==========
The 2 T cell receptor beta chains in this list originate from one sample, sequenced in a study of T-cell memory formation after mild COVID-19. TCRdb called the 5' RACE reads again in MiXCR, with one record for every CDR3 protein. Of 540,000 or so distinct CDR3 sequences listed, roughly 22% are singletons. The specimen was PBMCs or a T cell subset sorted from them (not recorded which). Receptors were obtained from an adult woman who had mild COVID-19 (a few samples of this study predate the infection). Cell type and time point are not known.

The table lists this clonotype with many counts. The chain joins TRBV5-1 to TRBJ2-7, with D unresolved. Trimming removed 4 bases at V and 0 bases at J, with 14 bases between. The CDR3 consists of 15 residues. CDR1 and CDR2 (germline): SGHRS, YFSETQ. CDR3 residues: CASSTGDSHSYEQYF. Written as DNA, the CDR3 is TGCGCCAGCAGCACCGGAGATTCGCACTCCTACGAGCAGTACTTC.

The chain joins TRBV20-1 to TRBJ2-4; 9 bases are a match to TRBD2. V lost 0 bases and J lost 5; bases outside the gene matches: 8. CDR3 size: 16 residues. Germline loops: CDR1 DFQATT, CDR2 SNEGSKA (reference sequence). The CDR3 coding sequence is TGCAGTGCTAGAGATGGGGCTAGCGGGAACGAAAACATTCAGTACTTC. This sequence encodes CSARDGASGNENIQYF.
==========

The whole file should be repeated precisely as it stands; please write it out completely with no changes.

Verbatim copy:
The 2 T cell receptor beta chains in this list originate from one sample, sequenced in a study of T-cell memory formation after mild COVID-19. TCRdb called the 5' RACE reads again in MiXCR, with one record for every CDR3 protein. Of 540,000 or so distinct CDR3 sequences listed, roughly 22% are singletons. The specimen was PBMCs or a T cell subset sorted from them (not recorded which). Receptors were obtained from an adult woman who had mild COVID-19 (a few samples of this study predate the infection). Cell type and time point are not known.

The table lists this clonotype with many counts. The chain joins TRBV5-1 to TRBJ2-7, with D unresolved. Trimming removed 4 bases at V and 0 bases at J, with 14 bases between. The CDR3 consists of 15 residues. CDR1 and CDR2 (germline): SGHRS, YFSETQ. CDR3 residues: CASSTGDSHSYEQYF. Written as DNA, the CDR3 is TGCGCCAGCAGCACCGGAGATTCGCACTCCTACGAGCAGTACTTC.

The chain joins TRBV20-1 to TRBJ2-4; 9 bases are a match to TRBD2. V lost 0 bases and J lost 5; bases outside the gene matches: 8. CDR3 size: 16 residues. Germline loops: CDR1 DFQATT, CDR2 SNEGSKA (reference sequence). The CDR3 coding sequence is TGCAGTGCTAGAGATGGGGCTAGCGGGAACGAAAACATTCAGTACTTC. This sequence encodes CSARDGASGNENIQYF.